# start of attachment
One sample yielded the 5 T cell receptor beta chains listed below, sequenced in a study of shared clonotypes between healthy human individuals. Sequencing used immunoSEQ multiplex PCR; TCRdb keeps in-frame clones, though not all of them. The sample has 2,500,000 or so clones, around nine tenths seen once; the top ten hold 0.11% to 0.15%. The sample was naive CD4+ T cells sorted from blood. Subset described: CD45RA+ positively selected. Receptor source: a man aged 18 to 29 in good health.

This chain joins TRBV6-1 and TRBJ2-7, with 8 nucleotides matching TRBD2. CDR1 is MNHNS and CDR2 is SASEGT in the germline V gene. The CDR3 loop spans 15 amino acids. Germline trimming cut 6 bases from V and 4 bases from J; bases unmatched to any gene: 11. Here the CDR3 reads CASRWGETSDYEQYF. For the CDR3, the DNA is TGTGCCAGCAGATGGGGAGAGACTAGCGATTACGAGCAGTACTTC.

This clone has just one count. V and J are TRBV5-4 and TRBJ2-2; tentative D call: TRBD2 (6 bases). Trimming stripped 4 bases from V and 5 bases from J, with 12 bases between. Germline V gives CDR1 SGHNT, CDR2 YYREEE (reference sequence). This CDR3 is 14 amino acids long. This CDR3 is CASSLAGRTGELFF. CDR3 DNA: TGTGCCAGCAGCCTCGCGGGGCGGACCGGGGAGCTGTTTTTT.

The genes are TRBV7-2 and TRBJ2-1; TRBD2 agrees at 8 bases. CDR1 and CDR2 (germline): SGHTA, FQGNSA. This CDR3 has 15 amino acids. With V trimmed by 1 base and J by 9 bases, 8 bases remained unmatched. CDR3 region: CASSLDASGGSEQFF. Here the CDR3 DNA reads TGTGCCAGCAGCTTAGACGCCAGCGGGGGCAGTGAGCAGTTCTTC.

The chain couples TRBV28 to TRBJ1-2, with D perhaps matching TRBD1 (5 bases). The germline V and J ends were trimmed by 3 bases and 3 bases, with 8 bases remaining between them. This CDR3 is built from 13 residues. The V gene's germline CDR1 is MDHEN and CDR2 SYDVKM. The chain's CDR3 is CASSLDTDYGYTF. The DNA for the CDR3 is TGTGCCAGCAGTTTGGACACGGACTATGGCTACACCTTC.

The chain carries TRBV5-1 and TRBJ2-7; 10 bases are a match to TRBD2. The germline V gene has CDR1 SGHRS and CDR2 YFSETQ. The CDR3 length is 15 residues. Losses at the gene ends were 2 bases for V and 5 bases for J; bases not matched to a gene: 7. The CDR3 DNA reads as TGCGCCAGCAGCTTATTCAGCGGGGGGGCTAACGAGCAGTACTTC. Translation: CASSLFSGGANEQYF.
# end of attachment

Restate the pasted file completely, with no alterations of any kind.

One sample yielded the 5 T cell receptor beta chains listed below, sequenced in a study of shared clonotypes between healthy human individuals. Sequencing used immunoSEQ multiplex PCR; TCRdb keeps in-frame clones, though not all of them. The sample has 2,500,000 or so clones, around nine tenths seen once; the top ten hold 0.11% to 0.15%. The sample was naive CD4+ T cells sorted from blood. Subset described: CD45RA+ positively selected. Receptor source: a man aged 18 to 29 in good health.

This chain joins TRBV6-1 and TRBJ2-7, with 8 nucleotides matching TRBD2. CDR1 is MNHNS and CDR2 is SASEGT in the germline V gene. The CDR3 loop spans 15 amino acids. Germline trimming cut 6 bases from V and 4 bases from J; bases unmatched to any gene: 11. Here the CDR3 reads CASRWGETSDYEQYF. For the CDR3, the DNA is TGTGCCAGCAGATGGGGAGAGACTAGCGATTACGAGCAGTACTTC.

This clone has just one count. V and J are TRBV5-4 and TRBJ2-2; tentative D call: TRBD2 (6 bases). Trimming stripped 4 bases from V and 5 bases from J, with 12 bases between. Germline V gives CDR1 SGHNT, CDR2 YYREEE (reference sequence). This CDR3 is 14 amino acids long. This CDR3 is CASSLAGRTGELFF. CDR3 DNA: TGTGCCAGCAGCCTCGCGGGGCGGACCGGGGAGCTGTTTTTT.

The genes are TRBV7-2 and TRBJ2-1; TRBD2 agrees at 8 bases. CDR1 and CDR2 (germline): SGHTA, FQGNSA. This CDR3 has 15 amino acids. With V trimmed by 1 base and J by 9 bases, 8 bases remained unmatched. CDR3 region: CASSLDASGGSEQFF. Here the CDR3 DNA reads TGTGCCAGCAGCTTAGACGCCAGCGGGGGCAGTGAGCAGTTCTTC.

The chain couples TRBV28 to TRBJ1-2, with D perhaps matching TRBD1 (5 bases). The germline V and J ends were trimmed by 3 bases and 3 bases, with 8 bases remaining between them. This CDR3 is built from 13 residues. The V gene's germline CDR1 is MDHEN and CDR2 SYDVKM. The chain's CDR3 is CASSLDTDYGYTF. The DNA for the CDR3 is TGTGCCAGCAGTTTGGACACGGACTATGGCTACACCTTC.

The chain carries TRBV5-1 and TRBJ2-7; 10 bases are a match to TRBD2. The germline V gene has CDR1 SGHRS and CDR2 YFSETQ. The CDR3 length is 15 residues. Losses at the gene ends were 2 bases for V and 5 bases for J; bases not matched to a gene: 7. The CDR3 DNA reads as TGCGCCAGCAGCTTATTCAGCGGGGGGGCTAACGAGCAGTACTTC. Translation: CASSLFSGGANEQYF.